Public consultation on nationwide smoky coal ban to be launched

Tougher restrictions needed to reduce emissions, says Eamon Ryan

The Government is to launch a public consultation next week on introducing a nationwide ban on smoky coals and bringing in tougher restrictions for other forms of fuel.

Minister for Transport, Climate Change and the Environment Eamon Ryan is expected to announce the initiative later this month to reduce emissions and air pollution, which has reached dangerous levels at times in some Irish towns.

The consultation is expected to look at other issues which contribute to air pollution including high moisture content in wood used for burning, as well as restricting the sale of peat, including peat briquettes.

However, the scope of the prospective restrictions will stop short at people extracting peat from their own turf plot, which is intended for domestic use alone.


Last autumn, Mr Ryan, the leader of the Green Party, signed regulations that extended the smoky cola ban to a further 13 towns around Ireland.

There is now an effective prohibition on the sale of smoky coal in all Irish towns with a population of 10,000 or more.

Nationwide ban

The programme for government commits to extending the smoky coal ban to new towns “and, over the term of government, move towards a full nationwide ban”. Mr Ryan has argued its importance from a public health point of view, as well as helping to reduce carbon emissions.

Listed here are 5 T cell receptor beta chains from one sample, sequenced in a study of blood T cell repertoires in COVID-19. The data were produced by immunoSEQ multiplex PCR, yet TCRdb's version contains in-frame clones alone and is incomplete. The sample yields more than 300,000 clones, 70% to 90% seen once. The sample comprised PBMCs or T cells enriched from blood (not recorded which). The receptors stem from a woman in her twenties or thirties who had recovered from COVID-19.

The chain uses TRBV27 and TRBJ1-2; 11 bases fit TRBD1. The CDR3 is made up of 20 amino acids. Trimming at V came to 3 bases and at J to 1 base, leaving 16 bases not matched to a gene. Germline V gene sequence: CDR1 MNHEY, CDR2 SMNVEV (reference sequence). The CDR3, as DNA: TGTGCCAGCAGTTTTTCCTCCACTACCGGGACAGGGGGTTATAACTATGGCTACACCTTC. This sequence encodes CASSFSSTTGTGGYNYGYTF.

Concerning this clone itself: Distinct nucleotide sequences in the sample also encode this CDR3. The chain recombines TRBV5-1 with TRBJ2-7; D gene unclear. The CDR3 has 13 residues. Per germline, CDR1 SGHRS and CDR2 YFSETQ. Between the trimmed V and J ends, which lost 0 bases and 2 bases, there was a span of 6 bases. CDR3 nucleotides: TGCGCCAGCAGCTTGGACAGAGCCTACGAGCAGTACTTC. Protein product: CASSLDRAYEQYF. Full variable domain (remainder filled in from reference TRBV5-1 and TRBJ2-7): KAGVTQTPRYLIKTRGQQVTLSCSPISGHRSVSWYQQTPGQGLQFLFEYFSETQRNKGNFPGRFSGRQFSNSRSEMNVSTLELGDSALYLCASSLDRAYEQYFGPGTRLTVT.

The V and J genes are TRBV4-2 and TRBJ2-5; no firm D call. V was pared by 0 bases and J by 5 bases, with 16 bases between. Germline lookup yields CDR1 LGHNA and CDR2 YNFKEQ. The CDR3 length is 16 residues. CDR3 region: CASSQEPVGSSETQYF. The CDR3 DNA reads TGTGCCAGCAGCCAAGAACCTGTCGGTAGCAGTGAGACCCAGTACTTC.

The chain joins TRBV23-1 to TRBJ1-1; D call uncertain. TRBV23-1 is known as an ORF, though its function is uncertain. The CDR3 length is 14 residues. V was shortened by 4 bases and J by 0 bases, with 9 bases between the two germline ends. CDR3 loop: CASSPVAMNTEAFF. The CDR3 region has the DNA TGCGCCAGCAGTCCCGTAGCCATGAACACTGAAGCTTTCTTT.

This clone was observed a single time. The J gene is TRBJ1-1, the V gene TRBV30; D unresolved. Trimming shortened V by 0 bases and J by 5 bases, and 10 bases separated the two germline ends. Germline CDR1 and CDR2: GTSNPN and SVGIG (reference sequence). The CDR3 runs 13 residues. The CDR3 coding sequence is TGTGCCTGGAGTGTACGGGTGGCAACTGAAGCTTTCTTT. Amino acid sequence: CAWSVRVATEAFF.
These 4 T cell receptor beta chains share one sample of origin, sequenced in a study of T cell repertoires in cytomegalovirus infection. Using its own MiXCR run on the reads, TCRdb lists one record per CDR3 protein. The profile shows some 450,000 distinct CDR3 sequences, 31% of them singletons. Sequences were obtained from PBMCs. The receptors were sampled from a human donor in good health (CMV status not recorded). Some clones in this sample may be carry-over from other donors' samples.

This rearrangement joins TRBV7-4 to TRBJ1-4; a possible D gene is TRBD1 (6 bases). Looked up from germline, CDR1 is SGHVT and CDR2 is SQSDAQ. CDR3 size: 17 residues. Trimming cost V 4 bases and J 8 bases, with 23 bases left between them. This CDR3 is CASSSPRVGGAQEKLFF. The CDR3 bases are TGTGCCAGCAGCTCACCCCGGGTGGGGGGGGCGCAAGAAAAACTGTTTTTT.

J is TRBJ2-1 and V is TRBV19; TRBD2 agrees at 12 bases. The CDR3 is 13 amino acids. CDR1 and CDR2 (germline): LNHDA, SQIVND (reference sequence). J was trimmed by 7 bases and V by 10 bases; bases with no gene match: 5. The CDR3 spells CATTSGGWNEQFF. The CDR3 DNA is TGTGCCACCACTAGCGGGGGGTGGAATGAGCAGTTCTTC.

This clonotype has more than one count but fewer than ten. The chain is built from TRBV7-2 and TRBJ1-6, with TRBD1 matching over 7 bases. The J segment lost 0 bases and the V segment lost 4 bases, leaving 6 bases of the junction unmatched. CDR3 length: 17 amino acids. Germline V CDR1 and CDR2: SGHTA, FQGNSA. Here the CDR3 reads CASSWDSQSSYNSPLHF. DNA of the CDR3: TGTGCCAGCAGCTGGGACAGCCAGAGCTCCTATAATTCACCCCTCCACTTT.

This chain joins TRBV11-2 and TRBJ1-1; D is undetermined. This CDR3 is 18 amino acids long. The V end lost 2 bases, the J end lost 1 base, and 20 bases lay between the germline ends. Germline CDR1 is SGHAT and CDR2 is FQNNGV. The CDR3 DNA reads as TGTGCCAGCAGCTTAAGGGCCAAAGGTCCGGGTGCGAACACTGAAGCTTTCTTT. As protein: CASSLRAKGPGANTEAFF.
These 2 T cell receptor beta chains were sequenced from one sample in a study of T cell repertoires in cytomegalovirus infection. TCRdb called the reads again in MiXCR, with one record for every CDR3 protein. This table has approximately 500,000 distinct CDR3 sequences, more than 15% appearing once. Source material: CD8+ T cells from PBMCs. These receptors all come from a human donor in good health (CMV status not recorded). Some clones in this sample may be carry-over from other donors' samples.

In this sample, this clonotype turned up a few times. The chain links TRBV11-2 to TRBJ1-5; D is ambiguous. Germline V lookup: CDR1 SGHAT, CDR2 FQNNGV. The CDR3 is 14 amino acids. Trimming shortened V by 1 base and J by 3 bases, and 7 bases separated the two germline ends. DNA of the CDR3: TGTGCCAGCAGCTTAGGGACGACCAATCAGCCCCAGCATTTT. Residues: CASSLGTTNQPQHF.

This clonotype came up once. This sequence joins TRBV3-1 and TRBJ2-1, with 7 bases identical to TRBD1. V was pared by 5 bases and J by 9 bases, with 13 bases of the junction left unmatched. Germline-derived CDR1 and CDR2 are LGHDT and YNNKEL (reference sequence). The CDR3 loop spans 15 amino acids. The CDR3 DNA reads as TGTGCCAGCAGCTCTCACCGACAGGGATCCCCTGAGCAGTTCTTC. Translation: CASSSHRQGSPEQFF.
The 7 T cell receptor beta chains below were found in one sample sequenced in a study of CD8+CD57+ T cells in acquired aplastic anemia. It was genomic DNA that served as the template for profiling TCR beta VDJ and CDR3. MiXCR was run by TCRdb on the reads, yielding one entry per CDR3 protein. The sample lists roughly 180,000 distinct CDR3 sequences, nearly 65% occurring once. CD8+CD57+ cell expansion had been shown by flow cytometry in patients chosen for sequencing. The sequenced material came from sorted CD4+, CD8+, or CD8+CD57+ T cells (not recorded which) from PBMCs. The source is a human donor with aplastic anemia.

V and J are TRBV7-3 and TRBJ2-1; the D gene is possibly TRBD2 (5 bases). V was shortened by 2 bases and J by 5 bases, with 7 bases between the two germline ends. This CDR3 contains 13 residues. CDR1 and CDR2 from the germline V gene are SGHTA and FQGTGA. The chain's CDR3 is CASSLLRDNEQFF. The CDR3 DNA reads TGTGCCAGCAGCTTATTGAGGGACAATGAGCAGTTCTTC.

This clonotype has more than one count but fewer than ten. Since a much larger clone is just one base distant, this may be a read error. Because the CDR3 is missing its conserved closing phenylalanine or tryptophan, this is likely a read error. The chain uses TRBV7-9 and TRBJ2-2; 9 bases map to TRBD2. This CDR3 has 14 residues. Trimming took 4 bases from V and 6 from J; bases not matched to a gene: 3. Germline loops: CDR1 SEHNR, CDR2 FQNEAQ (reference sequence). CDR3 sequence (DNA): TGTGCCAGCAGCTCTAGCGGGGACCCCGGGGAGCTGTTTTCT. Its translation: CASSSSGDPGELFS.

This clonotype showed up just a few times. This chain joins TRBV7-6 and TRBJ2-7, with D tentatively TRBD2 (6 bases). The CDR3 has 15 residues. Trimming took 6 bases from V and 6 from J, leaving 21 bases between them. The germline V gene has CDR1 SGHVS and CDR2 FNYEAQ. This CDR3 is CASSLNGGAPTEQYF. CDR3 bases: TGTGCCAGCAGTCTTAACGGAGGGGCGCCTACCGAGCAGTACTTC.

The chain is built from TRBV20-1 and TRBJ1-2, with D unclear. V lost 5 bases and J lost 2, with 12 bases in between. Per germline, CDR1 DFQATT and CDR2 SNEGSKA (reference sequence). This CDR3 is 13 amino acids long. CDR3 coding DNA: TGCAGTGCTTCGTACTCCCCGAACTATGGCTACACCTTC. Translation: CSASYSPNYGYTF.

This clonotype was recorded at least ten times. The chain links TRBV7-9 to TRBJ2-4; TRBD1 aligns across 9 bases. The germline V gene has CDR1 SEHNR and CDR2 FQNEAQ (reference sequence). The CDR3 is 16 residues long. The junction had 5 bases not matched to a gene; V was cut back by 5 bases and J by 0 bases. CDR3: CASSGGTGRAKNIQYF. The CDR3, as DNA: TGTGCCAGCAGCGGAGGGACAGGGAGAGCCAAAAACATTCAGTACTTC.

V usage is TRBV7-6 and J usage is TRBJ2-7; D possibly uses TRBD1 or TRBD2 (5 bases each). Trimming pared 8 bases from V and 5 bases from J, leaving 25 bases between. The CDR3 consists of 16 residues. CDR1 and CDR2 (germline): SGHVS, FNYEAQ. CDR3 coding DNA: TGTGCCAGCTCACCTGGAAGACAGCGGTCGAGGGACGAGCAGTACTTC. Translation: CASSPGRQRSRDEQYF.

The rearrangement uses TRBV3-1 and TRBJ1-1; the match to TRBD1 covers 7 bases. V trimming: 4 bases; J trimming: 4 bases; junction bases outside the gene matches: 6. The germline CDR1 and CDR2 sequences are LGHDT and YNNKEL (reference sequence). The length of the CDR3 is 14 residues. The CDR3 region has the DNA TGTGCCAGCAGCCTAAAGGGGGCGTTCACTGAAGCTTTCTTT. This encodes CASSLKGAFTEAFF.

The first smoky coal ban was introduced in Dublin in 1999 by then minister of state for the environment Mary Harney. There have been efforts to extend the smoky coal ban nationwide but it has faced legal challenges from coal importers who argue that it is anti-competitive and singles out coal, while excluding turf and wood, which provide similar levels of air pollution.

Mr Ryan’s predecessor as minister, Richard Bruton, explored a nationwide smoky coal ban but did not proceed because of the prospect of a successful legal challenge.

Harry McGee

Harry McGee

Harry McGee is a Political Correspondent with The Irish Times